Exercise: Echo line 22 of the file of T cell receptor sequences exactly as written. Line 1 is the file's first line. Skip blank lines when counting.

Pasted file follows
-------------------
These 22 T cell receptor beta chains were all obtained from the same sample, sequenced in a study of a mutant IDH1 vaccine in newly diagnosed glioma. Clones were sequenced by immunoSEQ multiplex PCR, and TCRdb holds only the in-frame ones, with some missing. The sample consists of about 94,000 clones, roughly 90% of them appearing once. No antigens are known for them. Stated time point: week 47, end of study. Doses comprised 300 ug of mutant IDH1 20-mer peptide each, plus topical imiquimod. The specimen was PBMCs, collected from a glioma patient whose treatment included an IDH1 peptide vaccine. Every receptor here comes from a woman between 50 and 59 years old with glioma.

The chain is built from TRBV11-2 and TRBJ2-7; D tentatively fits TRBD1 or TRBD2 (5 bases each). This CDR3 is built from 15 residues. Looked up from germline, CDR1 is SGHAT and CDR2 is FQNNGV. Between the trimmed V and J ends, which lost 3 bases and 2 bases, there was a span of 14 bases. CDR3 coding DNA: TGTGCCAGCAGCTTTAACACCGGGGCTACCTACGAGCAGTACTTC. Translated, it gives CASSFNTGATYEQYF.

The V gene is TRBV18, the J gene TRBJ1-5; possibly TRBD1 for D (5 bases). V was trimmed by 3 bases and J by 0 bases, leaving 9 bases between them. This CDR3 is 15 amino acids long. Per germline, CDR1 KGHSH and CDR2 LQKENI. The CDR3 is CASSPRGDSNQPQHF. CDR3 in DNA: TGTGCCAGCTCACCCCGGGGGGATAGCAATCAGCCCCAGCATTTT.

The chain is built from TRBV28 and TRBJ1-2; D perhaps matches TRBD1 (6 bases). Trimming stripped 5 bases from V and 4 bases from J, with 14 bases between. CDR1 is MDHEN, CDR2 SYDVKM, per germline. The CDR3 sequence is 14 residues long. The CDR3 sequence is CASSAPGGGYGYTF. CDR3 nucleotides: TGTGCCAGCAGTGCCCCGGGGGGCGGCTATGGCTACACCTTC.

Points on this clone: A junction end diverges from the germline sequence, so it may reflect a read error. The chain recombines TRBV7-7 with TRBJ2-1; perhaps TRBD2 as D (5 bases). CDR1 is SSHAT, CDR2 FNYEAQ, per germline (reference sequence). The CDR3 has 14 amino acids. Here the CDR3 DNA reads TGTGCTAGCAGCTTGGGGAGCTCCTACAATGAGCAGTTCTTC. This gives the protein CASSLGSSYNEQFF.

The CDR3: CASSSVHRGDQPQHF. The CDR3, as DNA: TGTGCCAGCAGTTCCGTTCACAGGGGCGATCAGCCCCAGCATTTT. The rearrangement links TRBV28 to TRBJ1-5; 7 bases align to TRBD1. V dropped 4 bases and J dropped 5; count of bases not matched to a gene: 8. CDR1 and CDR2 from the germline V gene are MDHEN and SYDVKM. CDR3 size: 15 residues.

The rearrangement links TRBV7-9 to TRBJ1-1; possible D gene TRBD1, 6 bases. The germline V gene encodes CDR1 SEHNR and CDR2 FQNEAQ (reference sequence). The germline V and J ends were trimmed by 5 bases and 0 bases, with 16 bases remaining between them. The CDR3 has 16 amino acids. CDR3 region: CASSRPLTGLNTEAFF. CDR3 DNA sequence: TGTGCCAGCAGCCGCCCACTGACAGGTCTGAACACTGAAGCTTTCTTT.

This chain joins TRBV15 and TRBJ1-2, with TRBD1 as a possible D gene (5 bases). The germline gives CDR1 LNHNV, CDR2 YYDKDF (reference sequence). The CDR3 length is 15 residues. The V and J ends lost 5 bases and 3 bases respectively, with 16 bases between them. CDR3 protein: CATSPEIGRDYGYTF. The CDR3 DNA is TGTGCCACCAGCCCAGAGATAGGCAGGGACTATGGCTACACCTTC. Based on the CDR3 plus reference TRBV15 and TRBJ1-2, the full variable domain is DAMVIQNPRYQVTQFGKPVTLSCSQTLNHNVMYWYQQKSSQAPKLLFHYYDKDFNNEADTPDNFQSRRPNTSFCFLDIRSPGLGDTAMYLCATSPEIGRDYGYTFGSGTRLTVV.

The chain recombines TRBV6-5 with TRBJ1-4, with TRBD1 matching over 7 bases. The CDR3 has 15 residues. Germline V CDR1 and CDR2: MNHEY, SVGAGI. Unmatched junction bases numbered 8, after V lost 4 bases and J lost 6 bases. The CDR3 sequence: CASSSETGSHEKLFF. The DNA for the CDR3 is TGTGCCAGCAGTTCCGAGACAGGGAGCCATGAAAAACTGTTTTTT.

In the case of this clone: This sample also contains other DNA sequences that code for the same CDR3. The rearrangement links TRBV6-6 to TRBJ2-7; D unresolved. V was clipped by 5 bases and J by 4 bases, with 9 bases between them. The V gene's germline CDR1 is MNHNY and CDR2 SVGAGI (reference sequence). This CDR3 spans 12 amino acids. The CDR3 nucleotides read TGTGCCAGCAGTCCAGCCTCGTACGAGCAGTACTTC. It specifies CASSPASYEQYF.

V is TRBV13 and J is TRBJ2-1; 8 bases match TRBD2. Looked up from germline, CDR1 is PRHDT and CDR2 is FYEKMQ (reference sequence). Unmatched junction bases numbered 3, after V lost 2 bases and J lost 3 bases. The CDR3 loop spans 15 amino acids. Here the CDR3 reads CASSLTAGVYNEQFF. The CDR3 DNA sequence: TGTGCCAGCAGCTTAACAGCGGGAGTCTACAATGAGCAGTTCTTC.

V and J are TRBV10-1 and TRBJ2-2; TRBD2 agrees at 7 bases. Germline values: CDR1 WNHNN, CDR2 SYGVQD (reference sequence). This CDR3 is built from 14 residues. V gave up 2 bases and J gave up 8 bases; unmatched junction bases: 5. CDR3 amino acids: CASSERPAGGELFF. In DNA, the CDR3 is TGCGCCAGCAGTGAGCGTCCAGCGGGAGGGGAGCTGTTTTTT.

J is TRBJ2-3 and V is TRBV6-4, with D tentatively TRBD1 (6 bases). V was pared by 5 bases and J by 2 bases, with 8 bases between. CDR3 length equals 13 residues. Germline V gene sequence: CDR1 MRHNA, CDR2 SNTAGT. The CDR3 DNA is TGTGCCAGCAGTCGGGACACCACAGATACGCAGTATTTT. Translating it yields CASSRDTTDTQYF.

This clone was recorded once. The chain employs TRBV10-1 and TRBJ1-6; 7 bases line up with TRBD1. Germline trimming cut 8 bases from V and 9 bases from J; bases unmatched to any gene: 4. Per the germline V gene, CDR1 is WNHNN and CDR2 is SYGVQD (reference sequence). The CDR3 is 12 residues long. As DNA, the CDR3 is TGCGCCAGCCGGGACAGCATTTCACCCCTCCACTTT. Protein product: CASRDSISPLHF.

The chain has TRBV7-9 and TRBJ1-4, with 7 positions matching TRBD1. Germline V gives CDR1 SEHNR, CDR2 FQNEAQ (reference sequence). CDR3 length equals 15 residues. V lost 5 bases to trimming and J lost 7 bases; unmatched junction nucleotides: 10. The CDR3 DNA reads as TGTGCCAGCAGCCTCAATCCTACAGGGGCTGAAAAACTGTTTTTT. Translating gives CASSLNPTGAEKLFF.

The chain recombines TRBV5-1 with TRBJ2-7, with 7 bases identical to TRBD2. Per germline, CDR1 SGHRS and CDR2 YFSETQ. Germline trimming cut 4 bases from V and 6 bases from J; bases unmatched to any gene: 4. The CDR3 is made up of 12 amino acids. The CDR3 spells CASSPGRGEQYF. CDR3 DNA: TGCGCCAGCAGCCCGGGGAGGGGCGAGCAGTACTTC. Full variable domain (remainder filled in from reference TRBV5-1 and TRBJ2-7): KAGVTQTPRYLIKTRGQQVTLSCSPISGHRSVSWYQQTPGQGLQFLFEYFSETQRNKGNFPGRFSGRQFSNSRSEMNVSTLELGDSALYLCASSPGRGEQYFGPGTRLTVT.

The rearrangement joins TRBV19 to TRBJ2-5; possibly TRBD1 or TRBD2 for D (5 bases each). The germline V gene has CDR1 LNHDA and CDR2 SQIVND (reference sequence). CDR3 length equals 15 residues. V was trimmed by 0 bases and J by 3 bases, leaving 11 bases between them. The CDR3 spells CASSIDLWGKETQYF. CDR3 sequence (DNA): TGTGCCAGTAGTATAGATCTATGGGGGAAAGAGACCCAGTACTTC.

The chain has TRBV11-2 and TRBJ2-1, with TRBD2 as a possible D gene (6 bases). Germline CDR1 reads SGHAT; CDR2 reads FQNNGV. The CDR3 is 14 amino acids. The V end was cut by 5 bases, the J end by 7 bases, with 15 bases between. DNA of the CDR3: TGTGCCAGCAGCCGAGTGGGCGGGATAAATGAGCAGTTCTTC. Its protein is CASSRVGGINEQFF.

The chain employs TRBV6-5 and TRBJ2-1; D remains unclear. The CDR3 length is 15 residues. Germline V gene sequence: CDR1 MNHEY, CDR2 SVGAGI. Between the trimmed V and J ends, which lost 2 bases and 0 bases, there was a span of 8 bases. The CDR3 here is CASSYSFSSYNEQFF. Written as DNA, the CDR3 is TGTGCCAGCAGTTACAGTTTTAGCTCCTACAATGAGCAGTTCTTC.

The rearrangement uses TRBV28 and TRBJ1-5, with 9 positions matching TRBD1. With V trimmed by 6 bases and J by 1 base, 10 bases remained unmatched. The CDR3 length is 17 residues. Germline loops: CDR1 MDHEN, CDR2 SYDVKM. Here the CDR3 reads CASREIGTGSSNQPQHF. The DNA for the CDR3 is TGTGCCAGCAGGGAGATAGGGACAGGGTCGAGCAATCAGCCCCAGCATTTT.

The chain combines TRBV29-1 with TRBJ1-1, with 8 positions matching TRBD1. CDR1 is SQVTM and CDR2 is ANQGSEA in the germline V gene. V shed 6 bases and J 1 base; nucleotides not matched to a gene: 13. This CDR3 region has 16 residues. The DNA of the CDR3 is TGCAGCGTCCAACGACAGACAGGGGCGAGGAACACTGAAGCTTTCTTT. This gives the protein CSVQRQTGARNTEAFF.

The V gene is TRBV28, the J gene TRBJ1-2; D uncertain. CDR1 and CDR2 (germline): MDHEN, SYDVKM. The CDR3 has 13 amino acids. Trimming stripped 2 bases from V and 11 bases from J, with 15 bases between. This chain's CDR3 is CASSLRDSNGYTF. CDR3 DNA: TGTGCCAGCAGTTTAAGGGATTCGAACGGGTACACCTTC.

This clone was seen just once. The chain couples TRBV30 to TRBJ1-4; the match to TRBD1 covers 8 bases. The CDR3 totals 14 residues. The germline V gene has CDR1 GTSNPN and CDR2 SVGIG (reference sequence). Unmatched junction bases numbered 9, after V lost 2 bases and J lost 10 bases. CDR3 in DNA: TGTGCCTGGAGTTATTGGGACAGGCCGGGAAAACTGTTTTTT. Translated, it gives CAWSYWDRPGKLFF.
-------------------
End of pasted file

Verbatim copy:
The V gene is TRBV28, the J gene TRBJ1-2; D uncertain. CDR1 and CDR2 (germline): MDHEN, SYDVKM. The CDR3 has 13 amino acids. Trimming stripped 2 bases from V and 11 bases from J, with 15 bases between. This chain's CDR3 is CASSLRDSNGYTF. CDR3 DNA: TGTGCCAGCAGTTTAAGGGATTCGAACGGGTACACCTTC.